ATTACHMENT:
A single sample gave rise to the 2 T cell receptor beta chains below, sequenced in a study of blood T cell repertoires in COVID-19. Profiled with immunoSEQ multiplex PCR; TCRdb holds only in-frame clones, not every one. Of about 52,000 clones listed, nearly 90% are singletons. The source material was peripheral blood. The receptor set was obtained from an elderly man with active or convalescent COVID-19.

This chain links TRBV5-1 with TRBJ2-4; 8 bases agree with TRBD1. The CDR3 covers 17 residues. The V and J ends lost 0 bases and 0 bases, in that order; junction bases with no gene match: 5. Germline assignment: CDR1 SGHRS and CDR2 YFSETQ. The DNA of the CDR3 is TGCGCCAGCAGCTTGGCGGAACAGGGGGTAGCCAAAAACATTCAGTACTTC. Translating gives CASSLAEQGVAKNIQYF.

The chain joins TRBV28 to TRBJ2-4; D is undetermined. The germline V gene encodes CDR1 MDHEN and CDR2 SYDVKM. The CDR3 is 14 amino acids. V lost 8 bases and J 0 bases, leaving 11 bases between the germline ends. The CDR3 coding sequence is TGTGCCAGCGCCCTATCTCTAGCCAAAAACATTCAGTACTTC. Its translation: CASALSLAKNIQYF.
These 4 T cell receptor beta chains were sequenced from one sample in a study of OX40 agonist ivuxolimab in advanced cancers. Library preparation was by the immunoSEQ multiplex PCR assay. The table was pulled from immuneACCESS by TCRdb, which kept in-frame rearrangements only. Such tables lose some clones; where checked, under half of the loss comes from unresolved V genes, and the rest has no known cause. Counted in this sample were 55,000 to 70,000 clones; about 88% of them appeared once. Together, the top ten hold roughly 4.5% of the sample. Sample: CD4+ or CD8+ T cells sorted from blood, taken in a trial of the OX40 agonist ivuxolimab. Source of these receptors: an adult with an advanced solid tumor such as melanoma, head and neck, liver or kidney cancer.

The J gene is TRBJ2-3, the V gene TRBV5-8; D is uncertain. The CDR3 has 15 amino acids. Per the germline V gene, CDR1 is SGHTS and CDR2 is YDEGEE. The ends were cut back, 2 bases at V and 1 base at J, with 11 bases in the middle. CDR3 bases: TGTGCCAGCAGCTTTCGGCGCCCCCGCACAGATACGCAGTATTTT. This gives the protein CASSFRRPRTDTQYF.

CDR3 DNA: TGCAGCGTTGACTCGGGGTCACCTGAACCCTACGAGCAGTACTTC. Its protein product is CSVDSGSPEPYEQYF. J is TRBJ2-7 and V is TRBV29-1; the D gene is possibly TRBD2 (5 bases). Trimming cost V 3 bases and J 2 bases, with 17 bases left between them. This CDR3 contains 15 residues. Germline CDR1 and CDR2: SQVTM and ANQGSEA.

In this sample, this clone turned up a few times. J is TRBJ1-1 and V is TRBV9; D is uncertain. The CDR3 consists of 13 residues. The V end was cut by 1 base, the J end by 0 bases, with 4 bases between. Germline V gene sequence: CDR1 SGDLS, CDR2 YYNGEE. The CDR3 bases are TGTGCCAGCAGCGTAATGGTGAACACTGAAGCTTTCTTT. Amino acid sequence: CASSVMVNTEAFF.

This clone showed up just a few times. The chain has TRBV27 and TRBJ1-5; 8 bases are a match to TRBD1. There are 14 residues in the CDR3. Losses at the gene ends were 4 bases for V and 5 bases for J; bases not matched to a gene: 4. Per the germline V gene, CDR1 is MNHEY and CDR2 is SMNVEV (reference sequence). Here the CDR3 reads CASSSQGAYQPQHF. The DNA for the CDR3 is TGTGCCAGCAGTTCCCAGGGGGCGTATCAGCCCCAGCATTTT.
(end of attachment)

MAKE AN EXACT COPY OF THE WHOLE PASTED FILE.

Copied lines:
A single sample gave rise to the 2 T cell receptor beta chains below, sequenced in a study of blood T cell repertoires in COVID-19. Profiled with immunoSEQ multiplex PCR; TCRdb holds only in-frame clones, not every one. Of about 52,000 clones listed, nearly 90% are singletons. The source material was peripheral blood. The receptor set was obtained from an elderly man with active or convalescent COVID-19.

This chain links TRBV5-1 with TRBJ2-4; 8 bases agree with TRBD1. The CDR3 covers 17 residues. The V and J ends lost 0 bases and 0 bases, in that order; junction bases with no gene match: 5. Germline assignment: CDR1 SGHRS and CDR2 YFSETQ. The DNA of the CDR3 is TGCGCCAGCAGCTTGGCGGAACAGGGGGTAGCCAAAAACATTCAGTACTTC. Translating gives CASSLAEQGVAKNIQYF.

The chain joins TRBV28 to TRBJ2-4; D is undetermined. The germline V gene encodes CDR1 MDHEN and CDR2 SYDVKM. The CDR3 is 14 amino acids. V lost 8 bases and J 0 bases, leaving 11 bases between the germline ends. The CDR3 coding sequence is TGTGCCAGCGCCCTATCTCTAGCCAAAAACATTCAGTACTTC. Its translation: CASALSLAKNIQYF.
These 4 T cell receptor beta chains were sequenced from one sample in a study of OX40 agonist ivuxolimab in advanced cancers. Library preparation was by the immunoSEQ multiplex PCR assay. The table was pulled from immuneACCESS by TCRdb, which kept in-frame rearrangements only. Such tables lose some clones; where checked, under half of the loss comes from unresolved V genes, and the rest has no known cause. Counted in this sample were 55,000 to 70,000 clones; about 88% of them appeared once. Together, the top ten hold roughly 4.5% of the sample. Sample: CD4+ or CD8+ T cells sorted from blood, taken in a trial of the OX40 agonist ivuxolimab. Source of these receptors: an adult with an advanced solid tumor such as melanoma, head and neck, liver or kidney cancer.

The J gene is TRBJ2-3, the V gene TRBV5-8; D is uncertain. The CDR3 has 15 amino acids. Per the germline V gene, CDR1 is SGHTS and CDR2 is YDEGEE. The ends were cut back, 2 bases at V and 1 base at J, with 11 bases in the middle. CDR3 bases: TGTGCCAGCAGCTTTCGGCGCCCCCGCACAGATACGCAGTATTTT. This gives the protein CASSFRRPRTDTQYF.

CDR3 DNA: TGCAGCGTTGACTCGGGGTCACCTGAACCCTACGAGCAGTACTTC. Its protein product is CSVDSGSPEPYEQYF. J is TRBJ2-7 and V is TRBV29-1; the D gene is possibly TRBD2 (5 bases). Trimming cost V 3 bases and J 2 bases, with 17 bases left between them. This CDR3 contains 15 residues. Germline CDR1 and CDR2: SQVTM and ANQGSEA.

In this sample, this clone turned up a few times. J is TRBJ1-1 and V is TRBV9; D is uncertain. The CDR3 consists of 13 residues. The V end was cut by 1 base, the J end by 0 bases, with 4 bases between. Germline V gene sequence: CDR1 SGDLS, CDR2 YYNGEE. The CDR3 bases are TGTGCCAGCAGCGTAATGGTGAACACTGAAGCTTTCTTT. Amino acid sequence: CASSVMVNTEAFF.

This clone showed up just a few times. The chain has TRBV27 and TRBJ1-5; 8 bases are a match to TRBD1. There are 14 residues in the CDR3. Losses at the gene ends were 4 bases for V and 5 bases for J; bases not matched to a gene: 4. Per the germline V gene, CDR1 is MNHEY and CDR2 is SMNVEV (reference sequence). Here the CDR3 reads CASSSQGAYQPQHF. The DNA for the CDR3 is TGTGCCAGCAGTTCCCAGGGGGCGTATCAGCCCCAGCATTTT.